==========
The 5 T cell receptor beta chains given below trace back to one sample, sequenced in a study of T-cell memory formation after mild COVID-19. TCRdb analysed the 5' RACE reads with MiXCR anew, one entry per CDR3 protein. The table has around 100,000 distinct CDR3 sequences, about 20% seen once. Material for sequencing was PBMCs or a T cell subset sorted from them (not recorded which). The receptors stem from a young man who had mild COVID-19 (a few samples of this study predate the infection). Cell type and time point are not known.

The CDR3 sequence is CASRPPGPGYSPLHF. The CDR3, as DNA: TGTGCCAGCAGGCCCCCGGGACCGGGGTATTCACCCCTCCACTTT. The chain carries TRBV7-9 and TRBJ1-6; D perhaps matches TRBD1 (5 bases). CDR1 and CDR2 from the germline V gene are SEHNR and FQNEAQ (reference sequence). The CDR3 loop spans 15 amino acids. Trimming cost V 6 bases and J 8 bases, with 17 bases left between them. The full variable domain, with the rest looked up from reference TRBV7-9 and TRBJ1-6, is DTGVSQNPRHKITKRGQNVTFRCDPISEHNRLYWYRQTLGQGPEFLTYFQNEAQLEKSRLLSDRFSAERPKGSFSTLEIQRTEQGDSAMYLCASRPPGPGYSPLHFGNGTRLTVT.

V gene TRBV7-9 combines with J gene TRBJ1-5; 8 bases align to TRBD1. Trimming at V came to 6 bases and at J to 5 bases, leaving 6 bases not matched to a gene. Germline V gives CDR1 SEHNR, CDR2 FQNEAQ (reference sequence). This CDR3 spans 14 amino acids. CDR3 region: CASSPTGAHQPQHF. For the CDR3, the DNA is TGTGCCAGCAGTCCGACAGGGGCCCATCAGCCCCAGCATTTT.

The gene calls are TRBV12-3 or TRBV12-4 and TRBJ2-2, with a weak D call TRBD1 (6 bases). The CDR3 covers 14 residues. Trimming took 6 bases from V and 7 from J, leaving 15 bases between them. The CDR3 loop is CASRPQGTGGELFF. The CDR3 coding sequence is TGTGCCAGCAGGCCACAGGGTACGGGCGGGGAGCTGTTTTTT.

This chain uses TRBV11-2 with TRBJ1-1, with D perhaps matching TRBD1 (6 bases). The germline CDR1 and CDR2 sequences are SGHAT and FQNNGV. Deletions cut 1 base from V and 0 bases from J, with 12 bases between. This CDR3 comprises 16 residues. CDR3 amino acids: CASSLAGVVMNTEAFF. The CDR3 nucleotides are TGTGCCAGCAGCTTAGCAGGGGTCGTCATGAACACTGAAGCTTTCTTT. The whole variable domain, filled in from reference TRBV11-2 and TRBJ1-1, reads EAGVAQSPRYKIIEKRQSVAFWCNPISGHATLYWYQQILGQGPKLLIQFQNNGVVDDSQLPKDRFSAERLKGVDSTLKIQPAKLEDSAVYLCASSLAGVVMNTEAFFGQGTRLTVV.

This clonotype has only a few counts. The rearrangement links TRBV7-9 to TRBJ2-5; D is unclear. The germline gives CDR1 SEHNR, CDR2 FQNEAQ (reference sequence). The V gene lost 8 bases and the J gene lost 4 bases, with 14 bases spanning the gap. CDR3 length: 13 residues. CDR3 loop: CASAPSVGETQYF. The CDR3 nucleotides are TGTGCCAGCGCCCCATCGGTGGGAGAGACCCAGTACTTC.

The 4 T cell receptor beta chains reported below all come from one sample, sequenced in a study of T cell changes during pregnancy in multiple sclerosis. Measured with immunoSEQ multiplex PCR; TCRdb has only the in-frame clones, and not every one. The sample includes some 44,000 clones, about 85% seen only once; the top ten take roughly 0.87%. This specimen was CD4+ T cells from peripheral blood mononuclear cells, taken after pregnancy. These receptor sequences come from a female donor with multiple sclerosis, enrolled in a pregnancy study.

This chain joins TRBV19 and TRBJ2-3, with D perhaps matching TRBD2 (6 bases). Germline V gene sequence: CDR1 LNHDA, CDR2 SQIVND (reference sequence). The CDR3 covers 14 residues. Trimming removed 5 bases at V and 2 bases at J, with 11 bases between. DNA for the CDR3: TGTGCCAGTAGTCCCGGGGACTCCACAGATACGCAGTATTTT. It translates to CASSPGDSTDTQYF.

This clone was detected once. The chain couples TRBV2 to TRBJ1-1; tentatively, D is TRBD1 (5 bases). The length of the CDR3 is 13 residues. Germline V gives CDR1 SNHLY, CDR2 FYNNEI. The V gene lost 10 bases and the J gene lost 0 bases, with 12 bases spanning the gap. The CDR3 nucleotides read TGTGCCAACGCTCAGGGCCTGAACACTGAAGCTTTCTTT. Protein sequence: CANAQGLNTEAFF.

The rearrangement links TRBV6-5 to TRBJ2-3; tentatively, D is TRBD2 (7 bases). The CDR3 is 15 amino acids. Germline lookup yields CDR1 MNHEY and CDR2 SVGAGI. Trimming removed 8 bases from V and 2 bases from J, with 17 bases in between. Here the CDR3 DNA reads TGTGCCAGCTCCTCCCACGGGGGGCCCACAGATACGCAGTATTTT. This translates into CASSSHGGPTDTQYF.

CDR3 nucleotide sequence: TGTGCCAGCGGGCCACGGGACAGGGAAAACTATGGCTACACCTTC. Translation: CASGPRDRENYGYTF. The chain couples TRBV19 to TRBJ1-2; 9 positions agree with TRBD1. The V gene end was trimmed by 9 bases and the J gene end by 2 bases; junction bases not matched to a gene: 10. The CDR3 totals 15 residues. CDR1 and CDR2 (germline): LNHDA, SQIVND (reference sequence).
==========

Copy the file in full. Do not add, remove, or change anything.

The 5 T cell receptor beta chains given below trace back to one sample, sequenced in a study of T-cell memory formation after mild COVID-19. TCRdb analysed the 5' RACE reads with MiXCR anew, one entry per CDR3 protein. The table has around 100,000 distinct CDR3 sequences, about 20% seen once. Material for sequencing was PBMCs or a T cell subset sorted from them (not recorded which). The receptors stem from a young man who had mild COVID-19 (a few samples of this study predate the infection). Cell type and time point are not known.

The CDR3 sequence is CASRPPGPGYSPLHF. The CDR3, as DNA: TGTGCCAGCAGGCCCCCGGGACCGGGGTATTCACCCCTCCACTTT. The chain carries TRBV7-9 and TRBJ1-6; D perhaps matches TRBD1 (5 bases). CDR1 and CDR2 from the germline V gene are SEHNR and FQNEAQ (reference sequence). The CDR3 loop spans 15 amino acids. Trimming cost V 6 bases and J 8 bases, with 17 bases left between them. The full variable domain, with the rest looked up from reference TRBV7-9 and TRBJ1-6, is DTGVSQNPRHKITKRGQNVTFRCDPISEHNRLYWYRQTLGQGPEFLTYFQNEAQLEKSRLLSDRFSAERPKGSFSTLEIQRTEQGDSAMYLCASRPPGPGYSPLHFGNGTRLTVT.

V gene TRBV7-9 combines with J gene TRBJ1-5; 8 bases align to TRBD1. Trimming at V came to 6 bases and at J to 5 bases, leaving 6 bases not matched to a gene. Germline V gives CDR1 SEHNR, CDR2 FQNEAQ (reference sequence). This CDR3 spans 14 amino acids. CDR3 region: CASSPTGAHQPQHF. For the CDR3, the DNA is TGTGCCAGCAGTCCGACAGGGGCCCATCAGCCCCAGCATTTT.

The gene calls are TRBV12-3 or TRBV12-4 and TRBJ2-2, with a weak D call TRBD1 (6 bases). The CDR3 covers 14 residues. Trimming took 6 bases from V and 7 from J, leaving 15 bases between them. The CDR3 loop is CASRPQGTGGELFF. The CDR3 coding sequence is TGTGCCAGCAGGCCACAGGGTACGGGCGGGGAGCTGTTTTTT.

This chain uses TRBV11-2 with TRBJ1-1, with D perhaps matching TRBD1 (6 bases). The germline CDR1 and CDR2 sequences are SGHAT and FQNNGV. Deletions cut 1 base from V and 0 bases from J, with 12 bases between. This CDR3 comprises 16 residues. CDR3 amino acids: CASSLAGVVMNTEAFF. The CDR3 nucleotides are TGTGCCAGCAGCTTAGCAGGGGTCGTCATGAACACTGAAGCTTTCTTT. The whole variable domain, filled in from reference TRBV11-2 and TRBJ1-1, reads EAGVAQSPRYKIIEKRQSVAFWCNPISGHATLYWYQQILGQGPKLLIQFQNNGVVDDSQLPKDRFSAERLKGVDSTLKIQPAKLEDSAVYLCASSLAGVVMNTEAFFGQGTRLTVV.

This clonotype has only a few counts. The rearrangement links TRBV7-9 to TRBJ2-5; D is unclear. The germline gives CDR1 SEHNR, CDR2 FQNEAQ (reference sequence). The V gene lost 8 bases and the J gene lost 4 bases, with 14 bases spanning the gap. CDR3 length: 13 residues. CDR3 loop: CASAPSVGETQYF. The CDR3 nucleotides are TGTGCCAGCGCCCCATCGGTGGGAGAGACCCAGTACTTC.

The 4 T cell receptor beta chains reported below all come from one sample, sequenced in a study of T cell changes during pregnancy in multiple sclerosis. Measured with immunoSEQ multiplex PCR; TCRdb has only the in-frame clones, and not every one. The sample includes some 44,000 clones, about 85% seen only once; the top ten take roughly 0.87%. This specimen was CD4+ T cells from peripheral blood mononuclear cells, taken after pregnancy. These receptor sequences come from a female donor with multiple sclerosis, enrolled in a pregnancy study.

This chain joins TRBV19 and TRBJ2-3, with D perhaps matching TRBD2 (6 bases). Germline V gene sequence: CDR1 LNHDA, CDR2 SQIVND (reference sequence). The CDR3 covers 14 residues. Trimming removed 5 bases at V and 2 bases at J, with 11 bases between. DNA for the CDR3: TGTGCCAGTAGTCCCGGGGACTCCACAGATACGCAGTATTTT. It translates to CASSPGDSTDTQYF.

This clone was detected once. The chain couples TRBV2 to TRBJ1-1; tentatively, D is TRBD1 (5 bases). The length of the CDR3 is 13 residues. Germline V gives CDR1 SNHLY, CDR2 FYNNEI. The V gene lost 10 bases and the J gene lost 0 bases, with 12 bases spanning the gap. The CDR3 nucleotides read TGTGCCAACGCTCAGGGCCTGAACACTGAAGCTTTCTTT. Protein sequence: CANAQGLNTEAFF.

The rearrangement links TRBV6-5 to TRBJ2-3; tentatively, D is TRBD2 (7 bases). The CDR3 is 15 amino acids. Germline lookup yields CDR1 MNHEY and CDR2 SVGAGI. Trimming removed 8 bases from V and 2 bases from J, with 17 bases in between. Here the CDR3 DNA reads TGTGCCAGCTCCTCCCACGGGGGGCCCACAGATACGCAGTATTTT. This translates into CASSSHGGPTDTQYF.

CDR3 nucleotide sequence: TGTGCCAGCGGGCCACGGGACAGGGAAAACTATGGCTACACCTTC. Translation: CASGPRDRENYGYTF. The chain couples TRBV19 to TRBJ1-2; 9 positions agree with TRBD1. The V gene end was trimmed by 9 bases and the J gene end by 2 bases; junction bases not matched to a gene: 10. The CDR3 totals 15 residues. CDR1 and CDR2 (germline): LNHDA, SQIVND (reference sequence).